Magnesium alloys generally offer good castability, In Mg-Al alloys, castability improves with increasing aluminium content due to the improved fluidity, but aluminium also increases the tendency to shrinkage, hot cracking and microporocity problem. The addition of Zn resulted in a change in eutectic morphology. This effect of Zn on eutectic morphology is related to the strong segregation of this element to the liquid during solidification of the primary phase and its subsequent dissolution in the Mg17Al12 phase4. It is recognized that the mechanical properties of cast alloys depend on their microstructure: grain size and texture, secondary phases and porosity5. The mechanical properties of magnesium are very variable owing to the effects of impurities and grain size of specimen.

In Mg-Al alloys, the main strengthening phase is Mg17Al12, which has low melting point (~ 4620C) and poor thermal stability. Mg17Al12 phase can readily coarsen and soften at temperatures exceeding 120-1300C. In addition, Mg17Al12 has a cubic structure incoherent with the hcp magnesium matrix, which leads to the fragility of the Mg/ Mg17 Al12 interface. So in Mg-Al alloy, the aluminium content should be restrict led to reduce the Mg17 Al12 precipitate in order to achieve good elevated temperature properties. But this would in turn restrict the improvement in fluidity6.

It becomes important for improving strength of AZ92 alloy to reduce the amount of Mg17Al12 phase and introduce thermally stable precipitates at grain boundaries as well as in the grain interior by adding proper alloying elements. It is known that alloys of Mg-Al-Ca systems may provide significant improvement in elevated temperature properties due to reduction of volume fraction of Mg17Al12 phase and the formation of Al-Ca and Mg-Ca intermetallic compounds 7, 8, 9. In this work the alloying element tin has been introduced in two amounts, 3% and 6%, in AZ92 alloy for reducing the precipitate content at the grain boundary and improving mechanical properties.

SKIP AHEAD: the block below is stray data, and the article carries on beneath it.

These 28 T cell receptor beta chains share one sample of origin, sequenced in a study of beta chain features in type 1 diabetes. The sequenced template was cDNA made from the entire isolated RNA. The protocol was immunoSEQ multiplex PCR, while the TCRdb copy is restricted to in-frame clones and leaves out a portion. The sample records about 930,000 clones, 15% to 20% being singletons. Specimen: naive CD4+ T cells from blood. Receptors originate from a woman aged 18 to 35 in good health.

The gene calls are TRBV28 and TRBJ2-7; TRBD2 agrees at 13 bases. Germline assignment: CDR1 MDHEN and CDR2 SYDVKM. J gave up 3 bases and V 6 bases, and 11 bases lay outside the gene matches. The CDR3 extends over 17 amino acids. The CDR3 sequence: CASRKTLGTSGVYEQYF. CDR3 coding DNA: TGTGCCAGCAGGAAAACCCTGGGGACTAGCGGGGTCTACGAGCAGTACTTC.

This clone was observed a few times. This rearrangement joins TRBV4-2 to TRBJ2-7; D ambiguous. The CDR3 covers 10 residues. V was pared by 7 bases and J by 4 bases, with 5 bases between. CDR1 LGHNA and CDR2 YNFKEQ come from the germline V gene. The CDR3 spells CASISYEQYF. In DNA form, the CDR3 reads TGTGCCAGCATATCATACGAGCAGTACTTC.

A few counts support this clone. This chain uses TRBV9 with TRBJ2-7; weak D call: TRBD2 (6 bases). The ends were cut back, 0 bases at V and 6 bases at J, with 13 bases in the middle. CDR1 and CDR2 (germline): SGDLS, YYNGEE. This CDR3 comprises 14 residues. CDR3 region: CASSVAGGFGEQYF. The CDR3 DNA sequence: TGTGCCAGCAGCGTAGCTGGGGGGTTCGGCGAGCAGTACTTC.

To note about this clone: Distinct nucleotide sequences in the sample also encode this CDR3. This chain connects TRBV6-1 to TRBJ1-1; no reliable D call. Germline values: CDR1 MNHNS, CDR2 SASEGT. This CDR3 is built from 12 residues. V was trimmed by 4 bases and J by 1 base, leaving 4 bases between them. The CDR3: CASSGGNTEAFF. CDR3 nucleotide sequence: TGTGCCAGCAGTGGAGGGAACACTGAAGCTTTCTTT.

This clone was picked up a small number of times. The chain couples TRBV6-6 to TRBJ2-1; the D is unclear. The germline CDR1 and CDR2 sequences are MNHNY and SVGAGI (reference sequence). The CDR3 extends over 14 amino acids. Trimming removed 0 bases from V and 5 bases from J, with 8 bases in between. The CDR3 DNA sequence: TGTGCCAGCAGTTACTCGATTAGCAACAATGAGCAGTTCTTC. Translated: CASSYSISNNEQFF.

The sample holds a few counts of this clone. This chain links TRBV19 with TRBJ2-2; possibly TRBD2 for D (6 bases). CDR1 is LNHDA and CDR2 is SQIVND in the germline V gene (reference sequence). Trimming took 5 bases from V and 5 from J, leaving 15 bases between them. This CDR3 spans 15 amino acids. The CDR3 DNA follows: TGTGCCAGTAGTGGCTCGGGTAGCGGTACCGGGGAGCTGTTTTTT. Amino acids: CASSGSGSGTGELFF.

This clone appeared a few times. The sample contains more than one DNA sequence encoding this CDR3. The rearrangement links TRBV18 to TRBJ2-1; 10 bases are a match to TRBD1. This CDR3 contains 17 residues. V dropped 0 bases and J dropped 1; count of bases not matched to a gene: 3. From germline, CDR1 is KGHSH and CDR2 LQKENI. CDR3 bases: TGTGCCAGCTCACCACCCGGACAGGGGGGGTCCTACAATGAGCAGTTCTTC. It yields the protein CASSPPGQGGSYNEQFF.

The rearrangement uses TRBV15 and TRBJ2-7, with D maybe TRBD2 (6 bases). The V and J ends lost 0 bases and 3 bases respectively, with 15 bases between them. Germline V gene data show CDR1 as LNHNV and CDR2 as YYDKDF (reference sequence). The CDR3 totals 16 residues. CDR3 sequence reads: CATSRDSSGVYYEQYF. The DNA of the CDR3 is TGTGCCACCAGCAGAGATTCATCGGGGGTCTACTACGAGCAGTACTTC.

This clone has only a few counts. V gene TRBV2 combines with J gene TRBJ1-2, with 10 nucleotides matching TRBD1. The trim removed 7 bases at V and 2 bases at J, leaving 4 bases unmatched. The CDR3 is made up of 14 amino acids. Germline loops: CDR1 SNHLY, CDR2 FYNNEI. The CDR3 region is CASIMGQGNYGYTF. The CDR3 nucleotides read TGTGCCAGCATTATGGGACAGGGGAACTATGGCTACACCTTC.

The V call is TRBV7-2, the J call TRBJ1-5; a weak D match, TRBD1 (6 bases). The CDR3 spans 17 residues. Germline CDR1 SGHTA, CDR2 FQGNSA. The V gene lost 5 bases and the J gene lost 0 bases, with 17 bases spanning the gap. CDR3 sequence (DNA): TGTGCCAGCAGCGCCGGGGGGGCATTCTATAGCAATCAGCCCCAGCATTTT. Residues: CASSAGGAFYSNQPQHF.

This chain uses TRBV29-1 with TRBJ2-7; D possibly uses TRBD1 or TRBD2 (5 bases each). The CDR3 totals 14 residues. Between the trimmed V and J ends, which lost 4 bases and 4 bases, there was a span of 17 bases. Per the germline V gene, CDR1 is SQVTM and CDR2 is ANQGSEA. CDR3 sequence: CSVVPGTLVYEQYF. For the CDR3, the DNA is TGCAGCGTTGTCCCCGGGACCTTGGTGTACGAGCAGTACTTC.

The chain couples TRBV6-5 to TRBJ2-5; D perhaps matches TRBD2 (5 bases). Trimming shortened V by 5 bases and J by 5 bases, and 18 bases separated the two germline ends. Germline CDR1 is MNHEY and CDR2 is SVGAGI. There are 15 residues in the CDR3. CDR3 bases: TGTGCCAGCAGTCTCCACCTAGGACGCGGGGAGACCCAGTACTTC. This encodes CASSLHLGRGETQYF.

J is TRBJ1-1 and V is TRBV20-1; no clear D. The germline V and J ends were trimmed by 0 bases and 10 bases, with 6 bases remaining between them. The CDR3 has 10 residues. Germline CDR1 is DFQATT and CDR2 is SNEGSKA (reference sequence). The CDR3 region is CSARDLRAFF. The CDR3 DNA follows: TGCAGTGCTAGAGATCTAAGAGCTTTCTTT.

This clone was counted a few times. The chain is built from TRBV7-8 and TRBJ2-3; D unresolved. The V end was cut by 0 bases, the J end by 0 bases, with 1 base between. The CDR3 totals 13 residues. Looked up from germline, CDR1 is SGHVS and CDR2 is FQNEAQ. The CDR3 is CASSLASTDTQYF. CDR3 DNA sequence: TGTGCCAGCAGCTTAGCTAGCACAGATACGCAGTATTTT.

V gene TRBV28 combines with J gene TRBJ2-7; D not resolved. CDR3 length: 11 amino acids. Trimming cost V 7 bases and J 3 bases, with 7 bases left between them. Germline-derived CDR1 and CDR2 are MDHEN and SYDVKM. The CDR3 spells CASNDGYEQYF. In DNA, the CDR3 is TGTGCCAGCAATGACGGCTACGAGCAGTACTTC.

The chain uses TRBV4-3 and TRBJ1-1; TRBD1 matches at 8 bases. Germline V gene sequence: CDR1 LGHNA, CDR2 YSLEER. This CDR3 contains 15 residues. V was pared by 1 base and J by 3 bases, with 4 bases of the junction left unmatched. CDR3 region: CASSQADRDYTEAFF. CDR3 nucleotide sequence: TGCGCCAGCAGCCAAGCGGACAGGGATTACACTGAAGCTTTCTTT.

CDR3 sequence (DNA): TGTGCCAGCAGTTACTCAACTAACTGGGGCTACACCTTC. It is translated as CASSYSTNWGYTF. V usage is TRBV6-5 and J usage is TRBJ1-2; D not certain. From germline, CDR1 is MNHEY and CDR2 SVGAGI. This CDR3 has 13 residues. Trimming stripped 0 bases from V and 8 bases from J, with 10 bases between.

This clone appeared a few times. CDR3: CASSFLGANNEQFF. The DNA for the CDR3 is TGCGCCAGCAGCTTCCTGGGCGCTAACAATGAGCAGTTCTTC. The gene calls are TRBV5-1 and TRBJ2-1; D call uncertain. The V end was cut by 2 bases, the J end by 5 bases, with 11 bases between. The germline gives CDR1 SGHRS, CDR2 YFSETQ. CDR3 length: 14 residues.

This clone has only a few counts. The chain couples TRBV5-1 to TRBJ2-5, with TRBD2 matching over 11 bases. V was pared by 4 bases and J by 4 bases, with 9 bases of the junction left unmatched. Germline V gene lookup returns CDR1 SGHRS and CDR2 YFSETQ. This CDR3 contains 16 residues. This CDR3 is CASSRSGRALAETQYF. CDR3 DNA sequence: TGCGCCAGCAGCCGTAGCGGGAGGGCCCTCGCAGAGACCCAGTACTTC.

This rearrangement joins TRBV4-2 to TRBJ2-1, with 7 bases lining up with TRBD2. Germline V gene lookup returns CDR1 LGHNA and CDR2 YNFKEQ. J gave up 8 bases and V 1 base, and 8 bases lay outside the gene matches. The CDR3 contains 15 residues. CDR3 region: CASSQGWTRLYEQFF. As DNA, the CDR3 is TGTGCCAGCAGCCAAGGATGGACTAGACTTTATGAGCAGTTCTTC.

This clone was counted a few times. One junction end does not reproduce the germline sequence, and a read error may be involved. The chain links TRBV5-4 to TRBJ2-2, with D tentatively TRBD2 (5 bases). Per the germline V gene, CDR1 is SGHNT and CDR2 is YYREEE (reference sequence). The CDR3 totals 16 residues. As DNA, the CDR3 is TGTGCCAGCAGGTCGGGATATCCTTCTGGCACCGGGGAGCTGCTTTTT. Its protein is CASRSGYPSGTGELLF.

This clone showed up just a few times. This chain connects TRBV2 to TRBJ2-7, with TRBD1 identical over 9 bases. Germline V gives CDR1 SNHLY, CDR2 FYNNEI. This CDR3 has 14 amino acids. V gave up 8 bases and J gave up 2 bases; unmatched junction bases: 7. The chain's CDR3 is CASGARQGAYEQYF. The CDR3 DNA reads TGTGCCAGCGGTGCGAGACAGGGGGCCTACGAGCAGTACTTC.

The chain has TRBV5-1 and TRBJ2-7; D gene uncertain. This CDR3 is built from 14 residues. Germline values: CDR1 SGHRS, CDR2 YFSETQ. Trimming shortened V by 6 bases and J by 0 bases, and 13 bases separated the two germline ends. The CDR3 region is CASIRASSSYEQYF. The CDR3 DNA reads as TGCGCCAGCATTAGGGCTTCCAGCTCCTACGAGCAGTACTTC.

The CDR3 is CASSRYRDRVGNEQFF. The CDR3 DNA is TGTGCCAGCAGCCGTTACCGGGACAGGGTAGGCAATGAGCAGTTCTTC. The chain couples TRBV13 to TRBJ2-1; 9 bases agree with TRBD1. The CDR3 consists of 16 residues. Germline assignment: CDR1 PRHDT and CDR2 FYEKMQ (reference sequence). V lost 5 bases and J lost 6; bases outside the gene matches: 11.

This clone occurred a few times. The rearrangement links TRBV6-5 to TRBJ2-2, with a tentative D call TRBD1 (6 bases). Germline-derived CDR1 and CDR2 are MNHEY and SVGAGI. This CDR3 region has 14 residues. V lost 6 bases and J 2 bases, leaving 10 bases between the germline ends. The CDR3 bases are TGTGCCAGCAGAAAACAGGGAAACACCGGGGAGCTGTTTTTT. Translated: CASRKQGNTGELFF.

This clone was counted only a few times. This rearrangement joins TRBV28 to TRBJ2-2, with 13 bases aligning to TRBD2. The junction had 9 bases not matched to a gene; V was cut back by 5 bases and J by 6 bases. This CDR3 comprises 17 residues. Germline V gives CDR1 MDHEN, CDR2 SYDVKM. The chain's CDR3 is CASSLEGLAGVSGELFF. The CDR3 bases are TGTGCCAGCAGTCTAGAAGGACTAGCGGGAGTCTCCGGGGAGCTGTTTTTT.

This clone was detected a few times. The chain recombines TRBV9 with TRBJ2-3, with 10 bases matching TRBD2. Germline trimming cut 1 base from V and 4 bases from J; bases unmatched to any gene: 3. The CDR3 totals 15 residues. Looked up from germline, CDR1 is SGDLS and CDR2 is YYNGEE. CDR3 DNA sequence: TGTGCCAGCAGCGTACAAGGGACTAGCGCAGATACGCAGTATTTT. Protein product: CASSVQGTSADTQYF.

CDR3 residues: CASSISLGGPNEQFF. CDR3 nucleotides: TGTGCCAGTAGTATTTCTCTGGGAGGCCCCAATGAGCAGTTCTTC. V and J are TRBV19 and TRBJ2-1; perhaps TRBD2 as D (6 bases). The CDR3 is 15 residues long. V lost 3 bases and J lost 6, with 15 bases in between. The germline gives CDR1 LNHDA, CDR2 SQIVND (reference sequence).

Sample Preparation

The three charges as per the composition of alloys were melted in a crucible of 40kg capacity in a pit type induction furnace installed in a foundry. Once the charges are melted it is covered with flux and degassifier. Fluxing was carried out by UE and HE flux and degassing by hexacloroethane tablets. The melts were thoroughly stirred, skimmed and poured into preheated mould with cavities of tensile specimens. The cast tensile specimens were cut from the casting.

Chemical Analysis

Chemical analysis of the alloys (AZ92, AZ92+Sn (3%) and AZ92+Sn (6%) alloys) test bars fabricated by sand casting, were carried out for knowing the chemical composition using X Ray Fluorescence (XRF) method. This method is based on fluorescence phenomenon. To carry out chemical analysis of each alloy samples were cut from test bars in the form of diameter 20 mm and thickness of 10 mm. These disc size samples were put into a cavity of XRF machine. Low frequency X rays pass through each sample and fluorescence occurs giving a graph of corresponding elements frequency.  These graphs were matched with standard graphs corresponding to different elements.